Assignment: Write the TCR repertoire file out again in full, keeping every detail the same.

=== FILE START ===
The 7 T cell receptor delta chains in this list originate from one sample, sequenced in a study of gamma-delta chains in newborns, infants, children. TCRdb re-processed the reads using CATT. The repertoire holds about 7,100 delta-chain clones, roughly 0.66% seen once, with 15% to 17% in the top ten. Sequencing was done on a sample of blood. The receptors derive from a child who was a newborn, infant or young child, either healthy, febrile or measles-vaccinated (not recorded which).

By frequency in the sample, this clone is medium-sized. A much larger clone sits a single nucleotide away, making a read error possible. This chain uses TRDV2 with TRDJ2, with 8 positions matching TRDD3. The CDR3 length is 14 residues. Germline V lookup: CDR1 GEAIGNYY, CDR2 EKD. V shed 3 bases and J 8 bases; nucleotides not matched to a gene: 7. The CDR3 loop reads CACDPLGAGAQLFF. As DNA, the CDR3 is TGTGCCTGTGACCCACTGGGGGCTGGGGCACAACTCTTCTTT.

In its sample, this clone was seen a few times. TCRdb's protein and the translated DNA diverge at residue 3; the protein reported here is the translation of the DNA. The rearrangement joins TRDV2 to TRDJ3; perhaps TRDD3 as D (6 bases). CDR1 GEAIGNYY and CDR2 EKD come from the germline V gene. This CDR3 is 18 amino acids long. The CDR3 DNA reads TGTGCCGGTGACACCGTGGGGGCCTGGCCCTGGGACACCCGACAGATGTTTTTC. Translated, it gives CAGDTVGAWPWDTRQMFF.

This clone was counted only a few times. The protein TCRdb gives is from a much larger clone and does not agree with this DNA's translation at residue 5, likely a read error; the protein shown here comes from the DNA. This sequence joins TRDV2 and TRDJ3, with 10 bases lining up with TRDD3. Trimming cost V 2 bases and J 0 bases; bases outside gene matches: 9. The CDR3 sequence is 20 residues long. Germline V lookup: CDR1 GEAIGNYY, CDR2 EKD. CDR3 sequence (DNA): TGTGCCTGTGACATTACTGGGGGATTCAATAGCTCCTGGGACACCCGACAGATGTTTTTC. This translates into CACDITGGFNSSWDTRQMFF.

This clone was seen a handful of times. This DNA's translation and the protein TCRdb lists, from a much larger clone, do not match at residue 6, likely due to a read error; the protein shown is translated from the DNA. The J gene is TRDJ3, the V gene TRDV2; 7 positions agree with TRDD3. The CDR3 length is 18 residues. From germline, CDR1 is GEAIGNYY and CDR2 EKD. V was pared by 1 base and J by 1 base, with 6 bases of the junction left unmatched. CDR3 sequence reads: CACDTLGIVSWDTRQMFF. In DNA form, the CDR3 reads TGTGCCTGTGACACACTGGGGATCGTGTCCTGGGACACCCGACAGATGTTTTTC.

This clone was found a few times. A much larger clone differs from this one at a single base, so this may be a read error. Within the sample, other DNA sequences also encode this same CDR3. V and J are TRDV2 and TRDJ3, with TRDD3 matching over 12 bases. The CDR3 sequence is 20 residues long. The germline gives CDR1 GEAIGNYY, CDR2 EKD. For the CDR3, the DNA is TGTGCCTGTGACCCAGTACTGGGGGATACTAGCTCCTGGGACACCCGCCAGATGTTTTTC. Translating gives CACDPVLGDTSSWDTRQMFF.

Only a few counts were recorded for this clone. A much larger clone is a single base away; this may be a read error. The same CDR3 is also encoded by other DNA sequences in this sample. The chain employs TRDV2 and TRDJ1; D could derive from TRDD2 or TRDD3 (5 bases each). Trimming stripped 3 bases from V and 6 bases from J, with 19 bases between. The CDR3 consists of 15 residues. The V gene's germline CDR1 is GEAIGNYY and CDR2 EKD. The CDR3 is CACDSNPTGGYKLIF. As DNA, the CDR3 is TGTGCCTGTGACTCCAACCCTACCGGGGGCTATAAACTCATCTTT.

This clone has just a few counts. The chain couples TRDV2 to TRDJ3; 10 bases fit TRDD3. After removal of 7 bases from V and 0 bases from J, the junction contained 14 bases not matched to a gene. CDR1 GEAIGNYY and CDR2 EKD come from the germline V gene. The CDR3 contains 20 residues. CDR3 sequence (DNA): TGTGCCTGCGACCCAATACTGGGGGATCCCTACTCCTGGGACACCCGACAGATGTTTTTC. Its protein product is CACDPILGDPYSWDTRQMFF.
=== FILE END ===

The 7 T cell receptor delta chains in this list originate from one sample, sequenced in a study of gamma-delta chains in newborns, infants, children. TCRdb re-processed the reads using CATT. The repertoire holds about 7,100 delta-chain clones, roughly 0.66% seen once, with 15% to 17% in the top ten. Sequencing was done on a sample of blood. The receptors derive from a child who was a newborn, infant or young child, either healthy, febrile or measles-vaccinated (not recorded which).

By frequency in the sample, this clone is medium-sized. A much larger clone sits a single nucleotide away, making a read error possible. This chain uses TRDV2 with TRDJ2, with 8 positions matching TRDD3. The CDR3 length is 14 residues. Germline V lookup: CDR1 GEAIGNYY, CDR2 EKD. V shed 3 bases and J 8 bases; nucleotides not matched to a gene: 7. The CDR3 loop reads CACDPLGAGAQLFF. As DNA, the CDR3 is TGTGCCTGTGACCCACTGGGGGCTGGGGCACAACTCTTCTTT.

In its sample, this clone was seen a few times. TCRdb's protein and the translated DNA diverge at residue 3; the protein reported here is the translation of the DNA. The rearrangement joins TRDV2 to TRDJ3; perhaps TRDD3 as D (6 bases). CDR1 GEAIGNYY and CDR2 EKD come from the germline V gene. This CDR3 is 18 amino acids long. The CDR3 DNA reads TGTGCCGGTGACACCGTGGGGGCCTGGCCCTGGGACACCCGACAGATGTTTTTC. Translated, it gives CAGDTVGAWPWDTRQMFF.

This clone was counted only a few times. The protein TCRdb gives is from a much larger clone and does not agree with this DNA's translation at residue 5, likely a read error; the protein shown here comes from the DNA. This sequence joins TRDV2 and TRDJ3, with 10 bases lining up with TRDD3. Trimming cost V 2 bases and J 0 bases; bases outside gene matches: 9. The CDR3 sequence is 20 residues long. Germline V lookup: CDR1 GEAIGNYY, CDR2 EKD. CDR3 sequence (DNA): TGTGCCTGTGACATTACTGGGGGATTCAATAGCTCCTGGGACACCCGACAGATGTTTTTC. This translates into CACDITGGFNSSWDTRQMFF.

This clone was seen a handful of times. This DNA's translation and the protein TCRdb lists, from a much larger clone, do not match at residue 6, likely due to a read error; the protein shown is translated from the DNA. The J gene is TRDJ3, the V gene TRDV2; 7 positions agree with TRDD3. The CDR3 length is 18 residues. From germline, CDR1 is GEAIGNYY and CDR2 EKD. V was pared by 1 base and J by 1 base, with 6 bases of the junction left unmatched. CDR3 sequence reads: CACDTLGIVSWDTRQMFF. In DNA form, the CDR3 reads TGTGCCTGTGACACACTGGGGATCGTGTCCTGGGACACCCGACAGATGTTTTTC.

This clone was found a few times. A much larger clone differs from this one at a single base, so this may be a read error. Within the sample, other DNA sequences also encode this same CDR3. V and J are TRDV2 and TRDJ3, with TRDD3 matching over 12 bases. The CDR3 sequence is 20 residues long. The germline gives CDR1 GEAIGNYY, CDR2 EKD. For the CDR3, the DNA is TGTGCCTGTGACCCAGTACTGGGGGATACTAGCTCCTGGGACACCCGCCAGATGTTTTTC. Translating gives CACDPVLGDTSSWDTRQMFF.

Only a few counts were recorded for this clone. A much larger clone is a single base away; this may be a read error. The same CDR3 is also encoded by other DNA sequences in this sample. The chain employs TRDV2 and TRDJ1; D could derive from TRDD2 or TRDD3 (5 bases each). Trimming stripped 3 bases from V and 6 bases from J, with 19 bases between. The CDR3 consists of 15 residues. The V gene's germline CDR1 is GEAIGNYY and CDR2 EKD. The CDR3 is CACDSNPTGGYKLIF. As DNA, the CDR3 is TGTGCCTGTGACTCCAACCCTACCGGGGGCTATAAACTCATCTTT.

This clone has just a few counts. The chain couples TRDV2 to TRDJ3; 10 bases fit TRDD3. After removal of 7 bases from V and 0 bases from J, the junction contained 14 bases not matched to a gene. CDR1 GEAIGNYY and CDR2 EKD come from the germline V gene. The CDR3 contains 20 residues. CDR3 sequence (DNA): TGTGCCTGCGACCCAATACTGGGGGATCCCTACTCCTGGGACACCCGACAGATGTTTTTC. Its protein product is CACDPILGDPYSWDTRQMFF.